In South Yarra, Matilda chef Scott Pickett is celebrating his restaurant's second birthday on June 1 with a one-off $250 luxury menu featuring crab, caviar, local wagyu and fresh truffle, before switching to a set-price menu of up to four courses for $120.

"It's going to be a big challenge to make the restaurant profitable with 20 customers at a time," he says.

"JobKeeper helps to soften the blow, but at Matilda, only four of my 15 chefs qualify for the payment because we have always supported a lot of international workers. If everyone qualified, then maybe you could catch up on bills and put a little cash aside."

Gunn says he has no plans to introduce a prepaid booking policy at Ides any time soon.

"That might work for ultrapremium venues around the world, but we're a small, independent restaurant. It doesn't feel right to demand $100 from someone up front. We've also found that by hosting the odd prepaid event in the past, you don't get a lot of extra spend on drinks and additional menu items. Right now, all we want to do is reopen and treat our guests to the best time possible."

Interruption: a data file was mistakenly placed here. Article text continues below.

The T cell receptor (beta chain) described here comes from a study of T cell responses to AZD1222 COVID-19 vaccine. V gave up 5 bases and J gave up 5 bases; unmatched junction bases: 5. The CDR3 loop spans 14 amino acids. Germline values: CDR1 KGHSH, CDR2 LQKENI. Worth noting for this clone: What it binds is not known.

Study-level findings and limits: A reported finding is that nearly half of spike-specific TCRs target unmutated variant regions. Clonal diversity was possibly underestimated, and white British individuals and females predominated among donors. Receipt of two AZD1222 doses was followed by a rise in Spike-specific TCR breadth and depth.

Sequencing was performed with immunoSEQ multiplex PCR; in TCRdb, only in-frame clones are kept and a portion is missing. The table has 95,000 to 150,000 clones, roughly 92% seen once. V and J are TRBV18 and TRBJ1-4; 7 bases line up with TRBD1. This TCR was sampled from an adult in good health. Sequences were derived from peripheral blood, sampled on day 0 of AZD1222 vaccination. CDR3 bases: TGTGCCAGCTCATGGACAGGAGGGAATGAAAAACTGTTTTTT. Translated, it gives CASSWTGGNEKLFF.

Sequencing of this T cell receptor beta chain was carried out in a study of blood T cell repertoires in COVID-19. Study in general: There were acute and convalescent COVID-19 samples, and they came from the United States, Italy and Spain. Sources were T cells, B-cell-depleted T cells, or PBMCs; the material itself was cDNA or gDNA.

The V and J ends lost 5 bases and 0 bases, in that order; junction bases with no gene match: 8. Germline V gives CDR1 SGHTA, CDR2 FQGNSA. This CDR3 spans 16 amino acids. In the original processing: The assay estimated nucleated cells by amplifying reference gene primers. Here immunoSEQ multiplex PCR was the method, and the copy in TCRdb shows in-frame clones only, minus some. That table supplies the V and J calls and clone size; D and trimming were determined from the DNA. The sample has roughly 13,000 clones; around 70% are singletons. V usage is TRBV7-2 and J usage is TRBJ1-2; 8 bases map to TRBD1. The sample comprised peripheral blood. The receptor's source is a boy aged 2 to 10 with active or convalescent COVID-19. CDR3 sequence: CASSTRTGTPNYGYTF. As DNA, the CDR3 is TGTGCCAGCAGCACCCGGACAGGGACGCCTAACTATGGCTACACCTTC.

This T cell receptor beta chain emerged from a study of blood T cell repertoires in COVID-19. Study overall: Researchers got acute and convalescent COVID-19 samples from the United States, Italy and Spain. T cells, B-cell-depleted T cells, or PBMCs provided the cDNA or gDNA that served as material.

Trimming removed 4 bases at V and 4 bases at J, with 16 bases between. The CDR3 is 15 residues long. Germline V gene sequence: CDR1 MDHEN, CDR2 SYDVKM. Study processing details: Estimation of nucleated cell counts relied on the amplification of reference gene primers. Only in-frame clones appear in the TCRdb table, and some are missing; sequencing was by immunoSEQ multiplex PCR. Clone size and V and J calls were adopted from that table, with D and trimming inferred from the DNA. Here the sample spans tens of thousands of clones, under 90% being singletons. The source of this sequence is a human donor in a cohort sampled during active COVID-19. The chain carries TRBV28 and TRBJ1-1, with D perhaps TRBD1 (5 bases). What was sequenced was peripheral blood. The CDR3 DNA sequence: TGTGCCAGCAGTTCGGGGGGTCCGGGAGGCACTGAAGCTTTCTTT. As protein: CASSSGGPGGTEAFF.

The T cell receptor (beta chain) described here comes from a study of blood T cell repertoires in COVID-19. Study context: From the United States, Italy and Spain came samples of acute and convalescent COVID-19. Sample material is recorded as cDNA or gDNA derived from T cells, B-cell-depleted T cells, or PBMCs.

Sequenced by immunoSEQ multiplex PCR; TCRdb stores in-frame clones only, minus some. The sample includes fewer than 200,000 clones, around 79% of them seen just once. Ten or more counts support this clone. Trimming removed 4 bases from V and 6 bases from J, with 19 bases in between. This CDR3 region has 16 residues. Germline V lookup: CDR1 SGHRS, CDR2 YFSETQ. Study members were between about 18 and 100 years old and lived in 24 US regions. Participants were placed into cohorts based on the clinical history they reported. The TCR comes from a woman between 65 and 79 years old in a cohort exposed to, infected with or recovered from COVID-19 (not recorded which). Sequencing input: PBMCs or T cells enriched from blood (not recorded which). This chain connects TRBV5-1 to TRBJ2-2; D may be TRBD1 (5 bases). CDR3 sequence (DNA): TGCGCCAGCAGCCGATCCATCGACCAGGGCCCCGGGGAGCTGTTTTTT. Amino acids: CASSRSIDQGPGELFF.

Melbourne restaurants reopening ask customers to arrive on time

This article is from the May 24, 2020 issue of The Age Digital Edition.
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What Victorians are allowed to do from June 1

Victorians will have new (old) freedoms from Monday, June 1 - that's just seven days from today, for those who are counting.

Here are some of the key changes, announced by the Premier this morning, that will come into effect from June 1: